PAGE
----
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Supporting a 30' sign

Supporting a 30' sign

Supporting a 30' sign

(OP)
I am a mechanical engineer and have been given some sturctural work to do.  
We are erecting a 30 ft. tall sign that is 8 ft. wide and about 15 in thick. It's one of those large sign that you see outside of a plaza/stripmall.  

It's supported by two square posts that are about 12 in X 12 in. I need to know what calculations I need to do and if possible where to find the equations.  

Unfortunately I haven't done any sturctural calculations since second year of university so I'm a little rusty.

Any help is greatly appreciated as always

Thanks

Marc

RE: Supporting a 30' sign

You need to calculate your wind loads, which would be described in your local or state building code, then design the columns and footings appropriately.
Ethically, if you're not sure what you're doing, shouldn't you find someone who is?  Like architects "designing" structures.....

RE: Supporting a 30' sign

It is basically a cantilever fixed on the ground. If the gravity loads are small, it will be nearly entirely governed by wind loads that you may take from the applicable code, say IBC, UBC or ASCE 7. If you want an outright upperbound in non-tornado areas take 300 kgf/m2 or 60 psf.

If you want an exact evaluation you better make a structural model contemplating everything at hand.

For the simplified thing

you will determine moment on every of the stems by

M=q·L^2/2

where M is the governing moment at the service level
q is the tributary wind load per unit of length (here height), factored or not depending which code you are thinking to use.

L is the whole length (total height of the cantilever)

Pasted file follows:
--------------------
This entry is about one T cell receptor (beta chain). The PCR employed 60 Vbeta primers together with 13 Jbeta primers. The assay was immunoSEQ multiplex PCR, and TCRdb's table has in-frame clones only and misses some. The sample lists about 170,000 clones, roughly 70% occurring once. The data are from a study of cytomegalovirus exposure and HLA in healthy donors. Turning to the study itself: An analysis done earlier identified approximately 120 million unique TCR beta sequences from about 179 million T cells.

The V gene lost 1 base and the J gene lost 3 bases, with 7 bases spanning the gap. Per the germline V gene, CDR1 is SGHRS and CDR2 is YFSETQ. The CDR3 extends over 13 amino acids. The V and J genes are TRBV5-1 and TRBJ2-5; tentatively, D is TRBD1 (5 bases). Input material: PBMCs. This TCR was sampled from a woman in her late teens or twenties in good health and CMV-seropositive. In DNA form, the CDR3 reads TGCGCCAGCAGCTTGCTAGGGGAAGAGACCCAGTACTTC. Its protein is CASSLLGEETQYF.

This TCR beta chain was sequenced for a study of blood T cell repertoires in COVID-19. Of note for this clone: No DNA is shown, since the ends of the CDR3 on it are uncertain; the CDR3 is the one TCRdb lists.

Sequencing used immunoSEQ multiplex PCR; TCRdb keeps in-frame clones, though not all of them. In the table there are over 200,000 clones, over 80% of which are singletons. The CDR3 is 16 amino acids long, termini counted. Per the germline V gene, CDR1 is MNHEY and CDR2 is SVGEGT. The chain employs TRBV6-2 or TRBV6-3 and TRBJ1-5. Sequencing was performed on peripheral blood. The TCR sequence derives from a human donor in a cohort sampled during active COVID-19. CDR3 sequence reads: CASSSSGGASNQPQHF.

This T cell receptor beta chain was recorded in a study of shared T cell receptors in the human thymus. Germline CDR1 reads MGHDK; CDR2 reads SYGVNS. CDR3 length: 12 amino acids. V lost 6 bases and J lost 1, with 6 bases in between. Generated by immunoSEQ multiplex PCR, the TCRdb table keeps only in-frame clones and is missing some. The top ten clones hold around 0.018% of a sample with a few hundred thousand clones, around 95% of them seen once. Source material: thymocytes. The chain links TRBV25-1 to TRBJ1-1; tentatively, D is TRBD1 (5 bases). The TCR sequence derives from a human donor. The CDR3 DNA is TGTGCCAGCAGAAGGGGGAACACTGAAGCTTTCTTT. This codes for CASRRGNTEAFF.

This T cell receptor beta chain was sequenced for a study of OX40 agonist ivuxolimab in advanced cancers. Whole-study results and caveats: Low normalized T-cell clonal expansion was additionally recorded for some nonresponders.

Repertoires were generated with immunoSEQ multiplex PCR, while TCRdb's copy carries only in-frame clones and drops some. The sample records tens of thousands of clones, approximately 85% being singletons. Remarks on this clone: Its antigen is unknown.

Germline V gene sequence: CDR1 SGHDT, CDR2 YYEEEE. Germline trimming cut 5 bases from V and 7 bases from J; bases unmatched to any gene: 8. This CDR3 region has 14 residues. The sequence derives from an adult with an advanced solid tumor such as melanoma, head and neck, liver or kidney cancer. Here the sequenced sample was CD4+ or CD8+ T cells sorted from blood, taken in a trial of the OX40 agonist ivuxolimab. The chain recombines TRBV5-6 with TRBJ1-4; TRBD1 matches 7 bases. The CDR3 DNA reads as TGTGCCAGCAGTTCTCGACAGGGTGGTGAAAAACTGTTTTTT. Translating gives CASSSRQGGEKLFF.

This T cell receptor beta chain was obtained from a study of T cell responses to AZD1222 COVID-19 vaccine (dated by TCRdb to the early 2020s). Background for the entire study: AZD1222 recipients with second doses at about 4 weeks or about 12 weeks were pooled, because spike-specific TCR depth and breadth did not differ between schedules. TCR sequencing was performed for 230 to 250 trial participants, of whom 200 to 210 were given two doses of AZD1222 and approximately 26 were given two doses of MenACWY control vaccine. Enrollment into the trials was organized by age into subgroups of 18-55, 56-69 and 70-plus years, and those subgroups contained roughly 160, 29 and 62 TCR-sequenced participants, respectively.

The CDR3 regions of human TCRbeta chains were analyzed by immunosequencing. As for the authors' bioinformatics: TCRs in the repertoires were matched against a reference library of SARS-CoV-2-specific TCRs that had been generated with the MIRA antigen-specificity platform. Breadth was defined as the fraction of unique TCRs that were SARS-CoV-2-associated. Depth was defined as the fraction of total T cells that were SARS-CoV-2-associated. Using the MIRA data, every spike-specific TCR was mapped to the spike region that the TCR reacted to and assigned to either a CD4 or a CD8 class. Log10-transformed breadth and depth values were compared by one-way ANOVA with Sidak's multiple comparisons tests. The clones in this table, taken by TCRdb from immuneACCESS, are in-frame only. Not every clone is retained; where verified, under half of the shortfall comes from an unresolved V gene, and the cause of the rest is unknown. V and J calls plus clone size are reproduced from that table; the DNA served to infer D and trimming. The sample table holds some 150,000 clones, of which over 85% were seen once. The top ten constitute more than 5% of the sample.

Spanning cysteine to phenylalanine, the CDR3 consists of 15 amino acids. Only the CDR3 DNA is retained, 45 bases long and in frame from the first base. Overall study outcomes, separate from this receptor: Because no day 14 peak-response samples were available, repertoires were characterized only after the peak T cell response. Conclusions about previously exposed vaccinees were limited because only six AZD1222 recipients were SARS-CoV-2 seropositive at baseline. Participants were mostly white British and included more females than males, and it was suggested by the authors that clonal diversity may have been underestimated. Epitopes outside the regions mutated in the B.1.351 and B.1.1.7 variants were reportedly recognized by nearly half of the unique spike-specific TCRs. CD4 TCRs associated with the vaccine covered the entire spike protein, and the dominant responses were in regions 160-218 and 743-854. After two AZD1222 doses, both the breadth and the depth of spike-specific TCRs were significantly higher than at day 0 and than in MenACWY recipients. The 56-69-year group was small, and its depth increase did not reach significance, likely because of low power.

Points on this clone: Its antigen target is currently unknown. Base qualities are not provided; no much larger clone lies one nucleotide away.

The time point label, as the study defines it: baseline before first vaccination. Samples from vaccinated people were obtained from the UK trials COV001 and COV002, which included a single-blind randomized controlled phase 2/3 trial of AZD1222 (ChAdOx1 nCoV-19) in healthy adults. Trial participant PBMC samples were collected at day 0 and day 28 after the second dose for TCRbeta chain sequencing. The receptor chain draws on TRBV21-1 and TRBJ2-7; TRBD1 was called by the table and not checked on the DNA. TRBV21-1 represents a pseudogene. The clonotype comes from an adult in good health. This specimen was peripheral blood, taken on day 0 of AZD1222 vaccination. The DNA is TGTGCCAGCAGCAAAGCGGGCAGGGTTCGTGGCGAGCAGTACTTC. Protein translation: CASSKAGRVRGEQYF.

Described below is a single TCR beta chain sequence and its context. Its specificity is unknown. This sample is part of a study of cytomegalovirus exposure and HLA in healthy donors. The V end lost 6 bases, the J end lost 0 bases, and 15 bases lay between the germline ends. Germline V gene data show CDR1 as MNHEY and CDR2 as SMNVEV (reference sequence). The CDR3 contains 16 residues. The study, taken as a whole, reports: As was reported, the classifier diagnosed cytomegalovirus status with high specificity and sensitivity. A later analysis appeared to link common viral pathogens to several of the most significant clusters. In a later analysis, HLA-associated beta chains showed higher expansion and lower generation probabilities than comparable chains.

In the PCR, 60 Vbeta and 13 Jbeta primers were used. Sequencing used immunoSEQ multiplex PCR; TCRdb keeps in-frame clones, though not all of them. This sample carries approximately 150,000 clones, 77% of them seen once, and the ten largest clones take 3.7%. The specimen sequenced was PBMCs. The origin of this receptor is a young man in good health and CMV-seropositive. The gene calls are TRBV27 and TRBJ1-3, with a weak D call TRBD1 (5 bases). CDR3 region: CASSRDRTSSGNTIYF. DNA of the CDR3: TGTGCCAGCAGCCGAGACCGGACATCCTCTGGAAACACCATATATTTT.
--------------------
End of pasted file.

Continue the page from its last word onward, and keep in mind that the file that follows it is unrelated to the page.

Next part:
Then you need to check your box shape in accord with ASD
equations for flexure, or chapter F in LRFD.

If you contemplate the vertical loads you will use chapter H in LRFD or the equations in ASD for flexocompression.

Then you will have to deal with te foundation. Bolt forces can (for a moment only thing) be derived by dividing the moment at the base by the arm. If the base plate is engaged in the footing the bolts only will suffer tension and compression, that is, if bearing on the concrete byu the plate is enough. Proper engagement/embedment of the bolts is required for the proper functionality of your structure. As an alternative an encasement of your tubes or a structural stub able to pass the stresses to the foundation may be provided. This can be a shear tab or a shear and moment inclusion.

Then the footing will need be checked against slippage and overturning. Use a safety factor of 1.5 against slippage and 2 for overturning.

If your cladding is very sensitive to breakup, you will need as well make a proper check on deflection and distortion along the beam in order to ensure that the cladding won't crack.

RE: Supporting a 30' sign

pylko

you must refer to your country.

In Spain the architects not only design the structures, they are liable of not doing if failing to so do. We (architects) are to all effects the structural designers and engineers of record for everything that is residential, high rise included. Of course, we are trained to so do. And we are doing it efficiently according to our codes, I don't see our buildings falling.